Collective sigh and facepalm: A transgender woman in Idaho has been charged with voyeurism after taking photos of another woman in a dressing room at Target.
Shauna Patricia Smith (above), a 46-year-old trans woman, reportedly entered a fitting room at the store in Ammon, Idaho on Monday afternoon. Another woman there said she caught Smith reaching over the wall of her dressing room and taking photos of her using a cell phone as she was trying on clothes. She chased Smith out of the room and Smith fled the store, but was booked into Bonneville County Jail on Tuesday.
While numerous media outlets have reported that this happened in a women’s fitting room, the TransAdvocate, a trans-focused publication, visited the store to confirm that it was actually a unisex fitting room, meaning anyone could have done this, regardless of their gender identity:
We fact checked this popular narrative. We contacted the Target store and spoke with staff who described the changing room area. Additionally, we physically visited the store in which the crime took place to verify the information the Target employees provided us.
The Target store in question has a unisex changing area. Unisex changing areas were rolled out in Target stores years prior to Target’s announcement of its trans-inclusive policy.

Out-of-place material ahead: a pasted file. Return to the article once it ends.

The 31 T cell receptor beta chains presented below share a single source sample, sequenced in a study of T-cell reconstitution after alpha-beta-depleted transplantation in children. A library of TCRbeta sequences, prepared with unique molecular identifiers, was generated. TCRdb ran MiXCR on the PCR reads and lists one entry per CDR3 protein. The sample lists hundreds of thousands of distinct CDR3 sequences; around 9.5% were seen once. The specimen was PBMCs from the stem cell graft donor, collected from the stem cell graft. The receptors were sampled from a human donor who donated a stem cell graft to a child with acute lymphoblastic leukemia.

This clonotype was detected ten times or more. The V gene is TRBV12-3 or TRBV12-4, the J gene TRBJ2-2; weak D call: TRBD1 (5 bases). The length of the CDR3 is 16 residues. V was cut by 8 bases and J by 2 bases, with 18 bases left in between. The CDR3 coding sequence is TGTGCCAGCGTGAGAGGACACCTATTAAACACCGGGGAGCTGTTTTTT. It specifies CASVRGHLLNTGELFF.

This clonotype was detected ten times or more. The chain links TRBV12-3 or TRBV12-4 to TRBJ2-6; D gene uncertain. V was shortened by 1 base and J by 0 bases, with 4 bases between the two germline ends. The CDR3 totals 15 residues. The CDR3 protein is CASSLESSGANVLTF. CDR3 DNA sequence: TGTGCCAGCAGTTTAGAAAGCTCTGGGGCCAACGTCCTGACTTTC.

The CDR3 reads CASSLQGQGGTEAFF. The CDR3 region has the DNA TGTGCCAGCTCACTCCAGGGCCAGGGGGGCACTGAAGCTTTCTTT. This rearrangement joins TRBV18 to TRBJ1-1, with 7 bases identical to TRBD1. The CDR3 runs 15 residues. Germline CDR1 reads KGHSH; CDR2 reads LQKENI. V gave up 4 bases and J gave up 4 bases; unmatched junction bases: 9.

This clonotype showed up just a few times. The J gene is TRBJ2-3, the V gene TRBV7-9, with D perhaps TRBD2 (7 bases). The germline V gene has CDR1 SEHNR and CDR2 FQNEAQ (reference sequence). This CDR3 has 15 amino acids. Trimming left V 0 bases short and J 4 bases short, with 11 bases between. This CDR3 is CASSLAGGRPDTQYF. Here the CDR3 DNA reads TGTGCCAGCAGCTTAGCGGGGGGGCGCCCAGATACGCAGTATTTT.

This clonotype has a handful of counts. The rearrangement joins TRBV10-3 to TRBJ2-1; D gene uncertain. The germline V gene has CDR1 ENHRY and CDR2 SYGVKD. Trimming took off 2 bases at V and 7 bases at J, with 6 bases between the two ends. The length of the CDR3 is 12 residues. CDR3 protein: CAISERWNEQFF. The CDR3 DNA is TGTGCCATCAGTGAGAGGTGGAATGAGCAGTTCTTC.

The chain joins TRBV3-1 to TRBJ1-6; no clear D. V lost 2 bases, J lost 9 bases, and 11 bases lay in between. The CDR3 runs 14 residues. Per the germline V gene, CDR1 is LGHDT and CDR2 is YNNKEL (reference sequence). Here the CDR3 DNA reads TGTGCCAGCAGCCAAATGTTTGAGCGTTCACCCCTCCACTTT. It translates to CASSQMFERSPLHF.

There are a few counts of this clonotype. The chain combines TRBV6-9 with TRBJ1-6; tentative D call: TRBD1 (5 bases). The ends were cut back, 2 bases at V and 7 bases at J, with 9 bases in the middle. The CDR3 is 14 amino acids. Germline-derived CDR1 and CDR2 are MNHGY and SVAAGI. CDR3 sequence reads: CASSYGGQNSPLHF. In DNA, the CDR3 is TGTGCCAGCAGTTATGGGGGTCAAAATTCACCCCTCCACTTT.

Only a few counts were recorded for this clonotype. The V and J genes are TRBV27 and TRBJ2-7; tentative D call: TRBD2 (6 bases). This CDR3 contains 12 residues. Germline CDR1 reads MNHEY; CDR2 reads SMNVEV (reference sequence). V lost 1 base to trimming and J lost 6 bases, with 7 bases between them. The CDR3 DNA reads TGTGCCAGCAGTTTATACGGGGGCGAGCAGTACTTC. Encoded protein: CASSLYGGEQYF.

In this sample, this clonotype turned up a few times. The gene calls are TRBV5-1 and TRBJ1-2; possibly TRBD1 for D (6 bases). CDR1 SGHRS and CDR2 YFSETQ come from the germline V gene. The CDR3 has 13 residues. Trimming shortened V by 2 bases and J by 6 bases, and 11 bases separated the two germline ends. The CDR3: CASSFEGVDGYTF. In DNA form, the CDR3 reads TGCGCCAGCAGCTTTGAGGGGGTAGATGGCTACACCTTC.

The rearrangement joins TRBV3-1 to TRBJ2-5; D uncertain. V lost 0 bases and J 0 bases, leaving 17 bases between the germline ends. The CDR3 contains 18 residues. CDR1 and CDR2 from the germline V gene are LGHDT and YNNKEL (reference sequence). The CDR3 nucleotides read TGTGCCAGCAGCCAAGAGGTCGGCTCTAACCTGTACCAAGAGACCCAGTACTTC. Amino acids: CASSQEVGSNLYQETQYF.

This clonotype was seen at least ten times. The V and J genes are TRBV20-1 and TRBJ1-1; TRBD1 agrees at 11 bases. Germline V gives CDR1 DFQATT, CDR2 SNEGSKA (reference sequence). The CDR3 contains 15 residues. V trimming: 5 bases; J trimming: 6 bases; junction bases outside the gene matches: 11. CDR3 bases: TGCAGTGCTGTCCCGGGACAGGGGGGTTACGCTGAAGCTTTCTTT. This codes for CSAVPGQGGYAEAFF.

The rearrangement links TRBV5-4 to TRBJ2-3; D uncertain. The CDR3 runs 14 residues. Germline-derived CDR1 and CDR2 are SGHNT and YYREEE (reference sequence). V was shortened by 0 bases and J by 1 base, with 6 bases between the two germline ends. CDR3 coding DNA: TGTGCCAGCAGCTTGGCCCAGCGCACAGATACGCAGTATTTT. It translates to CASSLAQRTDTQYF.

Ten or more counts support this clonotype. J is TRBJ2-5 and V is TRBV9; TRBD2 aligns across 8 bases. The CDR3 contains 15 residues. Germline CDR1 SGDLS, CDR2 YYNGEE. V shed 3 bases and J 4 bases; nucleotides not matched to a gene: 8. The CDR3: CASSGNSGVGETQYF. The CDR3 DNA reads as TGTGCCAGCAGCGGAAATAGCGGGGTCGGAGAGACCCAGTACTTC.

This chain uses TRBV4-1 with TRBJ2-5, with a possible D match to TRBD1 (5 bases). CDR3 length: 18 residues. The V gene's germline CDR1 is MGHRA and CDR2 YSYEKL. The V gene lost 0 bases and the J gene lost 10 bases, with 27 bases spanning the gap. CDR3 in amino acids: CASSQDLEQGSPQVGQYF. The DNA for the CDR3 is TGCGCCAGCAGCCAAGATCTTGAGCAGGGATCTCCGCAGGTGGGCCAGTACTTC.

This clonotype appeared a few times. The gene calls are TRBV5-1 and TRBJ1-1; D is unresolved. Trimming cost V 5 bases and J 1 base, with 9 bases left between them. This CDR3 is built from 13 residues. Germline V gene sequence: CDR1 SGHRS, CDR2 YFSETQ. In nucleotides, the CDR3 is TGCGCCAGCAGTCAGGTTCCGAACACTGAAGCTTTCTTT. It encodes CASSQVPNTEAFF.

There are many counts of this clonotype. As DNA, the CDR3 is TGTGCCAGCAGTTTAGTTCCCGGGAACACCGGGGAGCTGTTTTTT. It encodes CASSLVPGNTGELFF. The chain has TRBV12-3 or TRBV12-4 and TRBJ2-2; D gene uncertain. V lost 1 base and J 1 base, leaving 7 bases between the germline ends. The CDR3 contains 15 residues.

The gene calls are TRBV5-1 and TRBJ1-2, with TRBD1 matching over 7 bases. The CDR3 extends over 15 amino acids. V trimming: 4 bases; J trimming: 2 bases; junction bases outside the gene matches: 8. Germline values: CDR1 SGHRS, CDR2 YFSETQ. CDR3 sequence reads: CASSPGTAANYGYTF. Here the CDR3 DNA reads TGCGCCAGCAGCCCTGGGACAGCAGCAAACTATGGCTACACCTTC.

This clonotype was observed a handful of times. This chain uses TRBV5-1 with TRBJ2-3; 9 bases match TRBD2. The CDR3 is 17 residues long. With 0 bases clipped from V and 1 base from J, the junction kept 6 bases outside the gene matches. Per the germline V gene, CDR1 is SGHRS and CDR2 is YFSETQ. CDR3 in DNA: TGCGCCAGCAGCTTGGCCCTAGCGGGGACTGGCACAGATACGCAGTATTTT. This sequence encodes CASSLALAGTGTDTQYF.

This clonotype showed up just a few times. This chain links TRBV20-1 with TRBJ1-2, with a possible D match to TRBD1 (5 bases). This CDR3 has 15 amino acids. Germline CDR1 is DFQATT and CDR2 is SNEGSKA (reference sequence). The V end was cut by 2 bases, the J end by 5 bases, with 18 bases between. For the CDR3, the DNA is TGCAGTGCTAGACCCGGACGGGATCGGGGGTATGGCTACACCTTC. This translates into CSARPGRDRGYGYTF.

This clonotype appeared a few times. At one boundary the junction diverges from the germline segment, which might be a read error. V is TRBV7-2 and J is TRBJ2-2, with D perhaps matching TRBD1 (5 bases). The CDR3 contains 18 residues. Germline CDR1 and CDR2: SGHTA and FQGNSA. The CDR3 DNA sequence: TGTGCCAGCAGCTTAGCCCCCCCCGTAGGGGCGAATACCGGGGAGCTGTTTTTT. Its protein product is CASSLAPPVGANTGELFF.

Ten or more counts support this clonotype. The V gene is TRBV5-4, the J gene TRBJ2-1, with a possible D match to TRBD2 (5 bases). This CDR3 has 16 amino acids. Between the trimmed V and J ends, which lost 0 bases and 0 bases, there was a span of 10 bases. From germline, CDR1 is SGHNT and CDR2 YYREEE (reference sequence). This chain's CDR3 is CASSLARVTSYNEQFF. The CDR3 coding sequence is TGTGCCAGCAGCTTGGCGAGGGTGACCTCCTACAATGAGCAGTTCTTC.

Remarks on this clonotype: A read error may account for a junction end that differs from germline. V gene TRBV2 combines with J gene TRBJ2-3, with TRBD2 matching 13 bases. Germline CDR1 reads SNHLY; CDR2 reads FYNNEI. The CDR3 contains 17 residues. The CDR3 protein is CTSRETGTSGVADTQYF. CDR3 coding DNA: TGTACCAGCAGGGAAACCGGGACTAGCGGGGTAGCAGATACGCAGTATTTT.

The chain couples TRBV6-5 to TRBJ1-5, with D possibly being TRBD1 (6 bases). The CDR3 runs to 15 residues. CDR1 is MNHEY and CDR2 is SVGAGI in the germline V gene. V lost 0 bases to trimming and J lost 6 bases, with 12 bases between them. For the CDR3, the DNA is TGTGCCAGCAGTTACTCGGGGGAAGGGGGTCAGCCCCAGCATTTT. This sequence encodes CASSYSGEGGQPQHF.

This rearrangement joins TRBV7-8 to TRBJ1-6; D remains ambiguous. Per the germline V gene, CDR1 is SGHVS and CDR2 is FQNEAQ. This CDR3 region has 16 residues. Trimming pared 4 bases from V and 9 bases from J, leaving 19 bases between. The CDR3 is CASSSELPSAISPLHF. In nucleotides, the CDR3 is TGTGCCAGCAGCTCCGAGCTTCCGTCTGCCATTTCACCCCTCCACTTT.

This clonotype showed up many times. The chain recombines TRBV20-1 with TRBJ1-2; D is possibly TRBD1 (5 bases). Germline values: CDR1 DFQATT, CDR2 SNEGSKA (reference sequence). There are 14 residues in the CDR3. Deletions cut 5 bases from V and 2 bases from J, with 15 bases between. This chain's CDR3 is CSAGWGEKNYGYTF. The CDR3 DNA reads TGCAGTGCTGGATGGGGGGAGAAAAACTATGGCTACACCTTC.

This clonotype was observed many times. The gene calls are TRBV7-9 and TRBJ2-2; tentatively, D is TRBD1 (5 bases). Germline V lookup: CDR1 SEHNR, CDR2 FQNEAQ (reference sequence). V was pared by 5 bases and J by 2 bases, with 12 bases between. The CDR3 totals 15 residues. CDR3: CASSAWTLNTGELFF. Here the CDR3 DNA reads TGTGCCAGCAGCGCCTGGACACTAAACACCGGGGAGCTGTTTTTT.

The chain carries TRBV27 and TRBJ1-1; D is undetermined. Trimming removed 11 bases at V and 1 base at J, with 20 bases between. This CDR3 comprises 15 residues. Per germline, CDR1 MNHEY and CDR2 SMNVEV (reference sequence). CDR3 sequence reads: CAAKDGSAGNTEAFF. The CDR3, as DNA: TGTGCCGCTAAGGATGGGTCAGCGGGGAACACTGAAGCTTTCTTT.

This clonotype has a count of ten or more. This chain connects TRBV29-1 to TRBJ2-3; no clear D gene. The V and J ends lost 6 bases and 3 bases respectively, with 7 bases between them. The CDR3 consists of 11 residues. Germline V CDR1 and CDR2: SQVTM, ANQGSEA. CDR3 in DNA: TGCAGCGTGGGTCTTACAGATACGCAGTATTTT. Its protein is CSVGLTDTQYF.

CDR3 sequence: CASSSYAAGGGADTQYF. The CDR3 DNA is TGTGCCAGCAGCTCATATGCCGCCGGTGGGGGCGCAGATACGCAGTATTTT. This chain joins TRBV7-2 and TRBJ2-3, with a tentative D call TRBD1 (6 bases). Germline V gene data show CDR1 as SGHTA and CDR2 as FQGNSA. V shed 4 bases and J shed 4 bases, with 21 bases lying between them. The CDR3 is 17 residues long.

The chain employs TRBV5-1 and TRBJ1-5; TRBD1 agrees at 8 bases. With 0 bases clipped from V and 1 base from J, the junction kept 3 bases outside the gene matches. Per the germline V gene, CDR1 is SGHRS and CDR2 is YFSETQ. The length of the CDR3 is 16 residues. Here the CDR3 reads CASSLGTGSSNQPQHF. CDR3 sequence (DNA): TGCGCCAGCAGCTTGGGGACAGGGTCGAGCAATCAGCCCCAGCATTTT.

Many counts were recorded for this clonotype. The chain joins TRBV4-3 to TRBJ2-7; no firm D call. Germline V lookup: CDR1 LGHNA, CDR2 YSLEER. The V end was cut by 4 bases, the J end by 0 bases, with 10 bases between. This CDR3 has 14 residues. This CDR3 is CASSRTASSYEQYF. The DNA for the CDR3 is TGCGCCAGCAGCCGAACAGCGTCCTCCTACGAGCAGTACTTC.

And as Snopes pointed out, this could have happened even if it was a women’s room:
Likely neither the gender status of the suspect or the dressing area was a significant factor in this case. A perpetrator wearing a wig and a dress (as the suspect in this case was) could probably get into a dressing area and take pictures of women without initially raising alarm, regardless of whether the dressing area was women-only or unisex, and regardless of whether the perpetrator was transgender or not.
Unfortunately, this incident will undoubtedly have negative repercussions for the transgender rights movement. While virtually anybody could get into a dressing room and do something illegal — a cisgender woman could easily take photos over a dressing room wall, and would of course deserve full prosecution — conservatives are likely to call on this incident as a reason to ban transgender people from using affirming facilities.
Boise transgender activist Emilie Jackson-Edney says it’s wrong to judge all transgender people by one person’s actions. But she says that will probably happen anyway in this case.
“The trans community certainly is marginalized and maligned, so there certainly is fear within that community that something like this could happen and it could be exploited to harm the community even further,” she says.
The fact of the matter is that this didn’t happen because of a trans-inclusive policy; it happened because Smith is a creep, and creeps will break the law to do creepy things. More important, though, is to remember that one person’s actions do not dictate the behavior or goals of an entire community. One person broke a law and violated another person’s privacy, and she should without a doubt be prosecuted. But her inexcusable actions shouldn’t keep the million-plus trans people who do obey the law from accessing safe, affirming spaces.